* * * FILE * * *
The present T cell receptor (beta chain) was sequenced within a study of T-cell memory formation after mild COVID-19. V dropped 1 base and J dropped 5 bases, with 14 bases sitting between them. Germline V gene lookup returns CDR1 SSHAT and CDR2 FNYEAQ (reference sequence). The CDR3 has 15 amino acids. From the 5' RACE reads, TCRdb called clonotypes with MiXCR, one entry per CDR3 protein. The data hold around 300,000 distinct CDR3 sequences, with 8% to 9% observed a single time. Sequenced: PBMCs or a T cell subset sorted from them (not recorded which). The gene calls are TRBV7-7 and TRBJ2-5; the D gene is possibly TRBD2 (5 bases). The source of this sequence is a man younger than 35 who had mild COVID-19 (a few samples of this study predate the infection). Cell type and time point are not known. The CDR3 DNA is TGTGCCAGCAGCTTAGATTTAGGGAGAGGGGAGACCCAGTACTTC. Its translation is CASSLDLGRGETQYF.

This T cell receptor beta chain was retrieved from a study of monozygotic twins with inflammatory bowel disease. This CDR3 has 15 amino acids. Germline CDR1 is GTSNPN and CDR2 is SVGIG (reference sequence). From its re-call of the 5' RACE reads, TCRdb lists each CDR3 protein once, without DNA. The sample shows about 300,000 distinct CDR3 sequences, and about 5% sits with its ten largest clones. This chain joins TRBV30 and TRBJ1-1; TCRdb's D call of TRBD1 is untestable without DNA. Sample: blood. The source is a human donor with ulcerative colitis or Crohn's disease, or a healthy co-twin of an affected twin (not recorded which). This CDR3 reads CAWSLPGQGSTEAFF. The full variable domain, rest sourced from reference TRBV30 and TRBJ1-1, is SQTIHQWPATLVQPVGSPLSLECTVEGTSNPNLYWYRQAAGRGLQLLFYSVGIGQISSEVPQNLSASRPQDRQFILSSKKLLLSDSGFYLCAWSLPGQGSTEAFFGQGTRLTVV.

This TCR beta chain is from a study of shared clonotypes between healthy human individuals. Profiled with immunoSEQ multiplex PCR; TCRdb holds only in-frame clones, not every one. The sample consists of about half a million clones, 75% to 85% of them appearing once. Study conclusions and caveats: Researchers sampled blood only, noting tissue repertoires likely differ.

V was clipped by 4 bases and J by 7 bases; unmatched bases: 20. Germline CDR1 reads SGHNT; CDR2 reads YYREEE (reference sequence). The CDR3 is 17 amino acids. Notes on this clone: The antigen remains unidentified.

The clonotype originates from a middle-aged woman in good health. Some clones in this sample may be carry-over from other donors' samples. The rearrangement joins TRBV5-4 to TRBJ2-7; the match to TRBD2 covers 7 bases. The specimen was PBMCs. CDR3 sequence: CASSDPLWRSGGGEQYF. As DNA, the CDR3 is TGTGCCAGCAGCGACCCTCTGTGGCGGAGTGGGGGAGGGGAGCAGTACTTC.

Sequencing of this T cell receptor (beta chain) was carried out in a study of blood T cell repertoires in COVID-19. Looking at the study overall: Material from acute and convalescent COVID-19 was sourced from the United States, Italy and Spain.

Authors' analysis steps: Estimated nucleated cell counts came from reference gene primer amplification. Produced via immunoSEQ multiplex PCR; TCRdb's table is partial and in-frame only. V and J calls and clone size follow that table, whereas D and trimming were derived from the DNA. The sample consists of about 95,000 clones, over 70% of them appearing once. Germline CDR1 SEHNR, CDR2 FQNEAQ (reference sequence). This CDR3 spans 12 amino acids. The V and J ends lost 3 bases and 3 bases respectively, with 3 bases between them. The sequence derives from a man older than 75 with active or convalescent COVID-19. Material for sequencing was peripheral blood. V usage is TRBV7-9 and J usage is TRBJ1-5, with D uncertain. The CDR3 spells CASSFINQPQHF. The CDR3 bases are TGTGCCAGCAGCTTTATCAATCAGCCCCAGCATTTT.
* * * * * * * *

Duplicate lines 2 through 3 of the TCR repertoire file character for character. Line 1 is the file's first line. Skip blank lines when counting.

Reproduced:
This T cell receptor beta chain was retrieved from a study of monozygotic twins with inflammatory bowel disease. This CDR3 has 15 amino acids. Germline CDR1 is GTSNPN and CDR2 is SVGIG (reference sequence). From its re-call of the 5' RACE reads, TCRdb lists each CDR3 protein once, without DNA. The sample shows about 300,000 distinct CDR3 sequences, and about 5% sits with its ten largest clones. This chain joins TRBV30 and TRBJ1-1; TCRdb's D call of TRBD1 is untestable without DNA. Sample: blood. The source is a human donor with ulcerative colitis or Crohn's disease, or a healthy co-twin of an affected twin (not recorded which). This CDR3 reads CAWSLPGQGSTEAFF. The full variable domain, rest sourced from reference TRBV30 and TRBJ1-1, is SQTIHQWPATLVQPVGSPLSLECTVEGTSNPNLYWYRQAAGRGLQLLFYSVGIGQISSEVPQNLSASRPQDRQFILSSKKLLLSDSGFYLCAWSLPGQGSTEAFFGQGTRLTVV.

This TCR beta chain is from a study of shared clonotypes between healthy human individuals. Profiled with immunoSEQ multiplex PCR; TCRdb holds only in-frame clones, not every one. The sample consists of about half a million clones, 75% to 85% of them appearing once. Study conclusions and caveats: Researchers sampled blood only, noting tissue repertoires likely differ.